Charles Manson's son killed himself because 'he couldn't live down who his father was', claims grandson
The name of infamous cult leader Charles Manson casts a long shadow on those close to him. No one knows this fact better than Manson's grandson Jason Freeman. In an interview with CNN back in 2012, he spoke about what it was like growing up under a "family curse" that was started by his grandfather and the Manson Family. Manson had often claimed that he had no idea how many children he had fathered but it has been confirmed that he had at least three boys.
His eldest son, Charles Manson Jr., was born in 1956 when the criminal mastermind became a first-time father with his first wife Rosalie Jean Willis. He was, however, not the most present father and left the family home when his son was still very young.
As Manson Jr. got older, he struggled to come to terms with the heinous crimes his infamous father had committed. This made such an impact on him that he unofficially changed his name to Jay White so that other's would not associate him with his father.
Freeman, who is a 6-foot-2 kickboxer and cage fighter, told CNN in the interview: "I'm coming out." He also said that he was doing it because he wanted the real Manson family members to stop hiding. Freeman also said that he wanted to understand his roots and himself better.
He knew when he was very young that Charles Manson was his grandfather but it did not mean anything to him until one day, in his 8th-grade history class. Freeman said: "Our teacher was talking about Charles Manson and I'm looking around like, are there people staring at me?"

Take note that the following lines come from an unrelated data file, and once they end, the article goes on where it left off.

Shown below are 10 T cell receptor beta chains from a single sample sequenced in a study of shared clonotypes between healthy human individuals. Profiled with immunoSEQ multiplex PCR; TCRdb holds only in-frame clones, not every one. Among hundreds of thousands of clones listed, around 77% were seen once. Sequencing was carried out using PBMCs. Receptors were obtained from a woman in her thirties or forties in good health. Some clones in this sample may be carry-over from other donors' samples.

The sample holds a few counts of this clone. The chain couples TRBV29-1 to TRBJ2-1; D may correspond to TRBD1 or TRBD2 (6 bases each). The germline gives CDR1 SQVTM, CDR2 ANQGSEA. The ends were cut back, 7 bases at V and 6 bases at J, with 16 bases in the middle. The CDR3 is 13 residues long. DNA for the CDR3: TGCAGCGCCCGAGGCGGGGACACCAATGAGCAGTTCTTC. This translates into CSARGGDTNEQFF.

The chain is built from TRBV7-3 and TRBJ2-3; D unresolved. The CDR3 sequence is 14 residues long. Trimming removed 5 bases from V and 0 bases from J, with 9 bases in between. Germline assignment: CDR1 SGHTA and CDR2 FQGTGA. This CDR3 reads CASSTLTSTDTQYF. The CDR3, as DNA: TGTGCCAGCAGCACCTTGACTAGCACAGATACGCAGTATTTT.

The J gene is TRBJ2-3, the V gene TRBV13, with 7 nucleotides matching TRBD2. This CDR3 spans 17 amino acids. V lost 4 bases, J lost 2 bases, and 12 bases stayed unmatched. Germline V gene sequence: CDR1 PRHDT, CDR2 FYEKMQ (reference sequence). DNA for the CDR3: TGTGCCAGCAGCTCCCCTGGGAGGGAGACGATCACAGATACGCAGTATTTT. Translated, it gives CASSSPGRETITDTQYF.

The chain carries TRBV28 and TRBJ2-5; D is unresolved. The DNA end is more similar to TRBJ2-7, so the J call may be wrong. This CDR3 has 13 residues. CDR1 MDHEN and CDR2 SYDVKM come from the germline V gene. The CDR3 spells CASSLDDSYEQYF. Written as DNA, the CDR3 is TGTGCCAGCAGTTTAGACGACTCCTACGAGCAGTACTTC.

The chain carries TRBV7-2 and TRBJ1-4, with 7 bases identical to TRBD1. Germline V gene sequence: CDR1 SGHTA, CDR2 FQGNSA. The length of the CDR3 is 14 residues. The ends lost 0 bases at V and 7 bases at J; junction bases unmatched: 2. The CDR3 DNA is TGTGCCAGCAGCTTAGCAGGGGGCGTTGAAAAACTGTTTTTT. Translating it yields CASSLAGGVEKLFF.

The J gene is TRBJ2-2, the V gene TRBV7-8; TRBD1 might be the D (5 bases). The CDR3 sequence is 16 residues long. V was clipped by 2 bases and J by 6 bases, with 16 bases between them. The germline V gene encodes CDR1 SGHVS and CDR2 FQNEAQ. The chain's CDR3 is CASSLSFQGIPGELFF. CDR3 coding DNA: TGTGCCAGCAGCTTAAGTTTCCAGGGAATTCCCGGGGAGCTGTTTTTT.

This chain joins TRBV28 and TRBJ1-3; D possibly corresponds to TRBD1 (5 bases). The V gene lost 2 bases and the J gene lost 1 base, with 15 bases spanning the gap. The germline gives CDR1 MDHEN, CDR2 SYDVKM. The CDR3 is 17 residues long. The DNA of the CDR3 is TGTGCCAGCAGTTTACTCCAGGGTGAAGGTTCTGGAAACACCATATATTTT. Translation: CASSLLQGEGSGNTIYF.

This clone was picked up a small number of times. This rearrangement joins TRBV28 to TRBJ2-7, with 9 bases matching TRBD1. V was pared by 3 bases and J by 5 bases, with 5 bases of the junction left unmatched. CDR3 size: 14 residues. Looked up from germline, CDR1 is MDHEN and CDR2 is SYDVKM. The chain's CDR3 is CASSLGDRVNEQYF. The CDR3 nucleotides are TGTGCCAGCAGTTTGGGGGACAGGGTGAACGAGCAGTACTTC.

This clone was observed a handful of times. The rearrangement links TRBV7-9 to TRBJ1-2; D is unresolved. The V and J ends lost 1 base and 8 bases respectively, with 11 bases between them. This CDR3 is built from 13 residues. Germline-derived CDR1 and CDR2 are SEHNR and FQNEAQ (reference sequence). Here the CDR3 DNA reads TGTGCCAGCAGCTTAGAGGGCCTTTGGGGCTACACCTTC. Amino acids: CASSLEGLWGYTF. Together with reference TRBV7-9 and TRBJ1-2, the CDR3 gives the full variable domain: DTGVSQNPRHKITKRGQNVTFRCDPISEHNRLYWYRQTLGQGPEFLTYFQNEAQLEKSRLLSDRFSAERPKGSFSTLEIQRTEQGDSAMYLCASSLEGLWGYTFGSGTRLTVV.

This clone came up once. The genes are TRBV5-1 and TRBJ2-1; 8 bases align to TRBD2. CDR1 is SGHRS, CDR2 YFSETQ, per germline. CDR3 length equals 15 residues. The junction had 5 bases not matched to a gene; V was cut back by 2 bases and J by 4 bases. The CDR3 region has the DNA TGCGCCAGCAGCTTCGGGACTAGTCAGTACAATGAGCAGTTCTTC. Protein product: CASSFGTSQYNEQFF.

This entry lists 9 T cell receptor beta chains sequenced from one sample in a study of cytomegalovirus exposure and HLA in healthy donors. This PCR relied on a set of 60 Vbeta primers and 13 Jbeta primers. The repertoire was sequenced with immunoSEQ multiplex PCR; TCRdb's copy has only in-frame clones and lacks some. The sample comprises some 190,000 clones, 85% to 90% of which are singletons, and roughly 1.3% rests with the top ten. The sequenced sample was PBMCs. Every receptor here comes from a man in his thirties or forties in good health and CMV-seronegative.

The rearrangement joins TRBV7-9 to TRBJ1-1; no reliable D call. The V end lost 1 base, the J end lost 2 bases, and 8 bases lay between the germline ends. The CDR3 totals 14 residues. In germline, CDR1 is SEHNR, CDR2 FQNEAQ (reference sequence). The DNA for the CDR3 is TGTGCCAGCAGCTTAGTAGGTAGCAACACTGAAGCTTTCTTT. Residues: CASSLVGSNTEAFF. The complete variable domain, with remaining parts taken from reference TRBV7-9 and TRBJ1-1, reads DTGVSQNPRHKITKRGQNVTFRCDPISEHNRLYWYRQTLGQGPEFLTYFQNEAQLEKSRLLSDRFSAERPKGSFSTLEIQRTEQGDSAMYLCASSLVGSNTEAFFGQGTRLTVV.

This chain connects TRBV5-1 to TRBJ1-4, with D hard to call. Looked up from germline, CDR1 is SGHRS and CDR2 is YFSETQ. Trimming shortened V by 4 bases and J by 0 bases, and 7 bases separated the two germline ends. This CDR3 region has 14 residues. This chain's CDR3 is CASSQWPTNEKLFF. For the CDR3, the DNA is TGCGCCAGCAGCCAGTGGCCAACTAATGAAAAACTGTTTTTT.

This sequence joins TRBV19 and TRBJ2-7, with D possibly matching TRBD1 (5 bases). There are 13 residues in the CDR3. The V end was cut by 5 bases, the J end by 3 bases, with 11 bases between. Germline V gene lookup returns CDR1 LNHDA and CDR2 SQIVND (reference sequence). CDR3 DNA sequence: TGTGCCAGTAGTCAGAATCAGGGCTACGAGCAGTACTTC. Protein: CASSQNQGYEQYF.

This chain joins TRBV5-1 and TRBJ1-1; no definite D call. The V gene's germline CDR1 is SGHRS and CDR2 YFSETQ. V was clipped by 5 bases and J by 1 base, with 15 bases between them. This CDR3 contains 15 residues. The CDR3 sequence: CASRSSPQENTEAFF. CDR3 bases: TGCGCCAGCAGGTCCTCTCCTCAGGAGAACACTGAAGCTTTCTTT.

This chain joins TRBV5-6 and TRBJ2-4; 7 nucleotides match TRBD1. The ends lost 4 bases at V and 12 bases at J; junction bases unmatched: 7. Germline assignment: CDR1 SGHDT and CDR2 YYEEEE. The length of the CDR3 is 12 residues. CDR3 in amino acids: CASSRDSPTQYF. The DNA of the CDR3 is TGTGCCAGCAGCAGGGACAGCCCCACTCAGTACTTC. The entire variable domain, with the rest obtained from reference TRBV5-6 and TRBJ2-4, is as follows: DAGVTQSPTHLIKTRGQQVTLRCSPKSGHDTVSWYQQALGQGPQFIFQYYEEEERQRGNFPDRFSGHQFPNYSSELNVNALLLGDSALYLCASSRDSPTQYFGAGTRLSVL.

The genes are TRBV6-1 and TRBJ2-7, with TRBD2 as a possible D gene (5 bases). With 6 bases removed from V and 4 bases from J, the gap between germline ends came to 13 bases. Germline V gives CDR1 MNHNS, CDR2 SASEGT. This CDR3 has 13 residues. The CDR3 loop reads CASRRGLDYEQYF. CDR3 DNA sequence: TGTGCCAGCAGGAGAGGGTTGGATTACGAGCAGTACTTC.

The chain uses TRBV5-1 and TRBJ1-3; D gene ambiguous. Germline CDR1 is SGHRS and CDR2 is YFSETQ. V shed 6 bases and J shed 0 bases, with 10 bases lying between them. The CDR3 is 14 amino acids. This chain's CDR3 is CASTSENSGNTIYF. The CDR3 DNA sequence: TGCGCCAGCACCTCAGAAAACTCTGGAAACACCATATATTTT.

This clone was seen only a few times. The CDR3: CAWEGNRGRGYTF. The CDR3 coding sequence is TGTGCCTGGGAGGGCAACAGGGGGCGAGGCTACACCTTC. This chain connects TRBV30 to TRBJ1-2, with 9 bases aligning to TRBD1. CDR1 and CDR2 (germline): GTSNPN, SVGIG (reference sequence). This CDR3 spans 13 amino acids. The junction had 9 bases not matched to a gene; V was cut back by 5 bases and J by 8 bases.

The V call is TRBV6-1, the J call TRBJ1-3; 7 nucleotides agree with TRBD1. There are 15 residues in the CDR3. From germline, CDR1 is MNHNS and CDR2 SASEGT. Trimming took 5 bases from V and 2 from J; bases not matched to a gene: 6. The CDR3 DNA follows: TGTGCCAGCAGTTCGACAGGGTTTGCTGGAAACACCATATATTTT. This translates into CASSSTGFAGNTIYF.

He was then banned from talking about his cult leader grandfather to his school friends to prevent them from teasing or taunting him. This made him always feel different from the other children and even inside his own home the talk of his grandfather was not allowed. Freeman was also not allowed to talk to his grandmother, Rosalie, about her husband, whom she married in 1955. It was definitely a skeleton in the closet through most of his life.
More than anything in this world, Freeman wanted to connect with an absent father whom he only knew through a rare letter that was sent to him. He believes that Manson Jr. changed his name to Jay White just so that he could stay away from his father and to not blemish his son's childhood the same way his childhood had been. Freeman told CNN in 2012: "He just couldn't let it go. He couldn't live it down. He couldn't live down who his father was."
White, who was unlucky enough to get the name Charles Manson Jr., took his own life on June 29, 1993, on a lonely stretch of highway in Burlington, Colorado, which is a little to the west of the Kansas state line. The death certificate seems to give a few hints as to why he chose the particular spot and what it was that finally pushed him to commit suicide. The document has also indicated that the suicide happened at around 10:15 am from a "self-inflicted gunshot wound to the head" at "exit 438 on Interstate 70".
Freeman, who is an avid wrestler, fighter, and tattoo lover, works on oil rigs in western Pennsylvania to provide for his family. He is generally a tough guy but always gets very emotional when it comes to the father he never met. This is the case especially when it comes to what he went through as a child. He reportedly fought back tears when asked what he would like his father to know and said: "I want him to know that he missed out on a lot."
Freeman specifically says that he wished his father was there to meet his grandchildren and see the life that his son has managed to build for himself. He concludes the interview by saying: "I see my kids, you know, and that's kinda where I get shook up. I would hate to see them grow up without a father. That's important. Very important."
The two-hour documentary, 'Charles Manson: The Funeral', premieres on Saturday, April 13, 2019, at 8 pm ET/ 5 pm PT.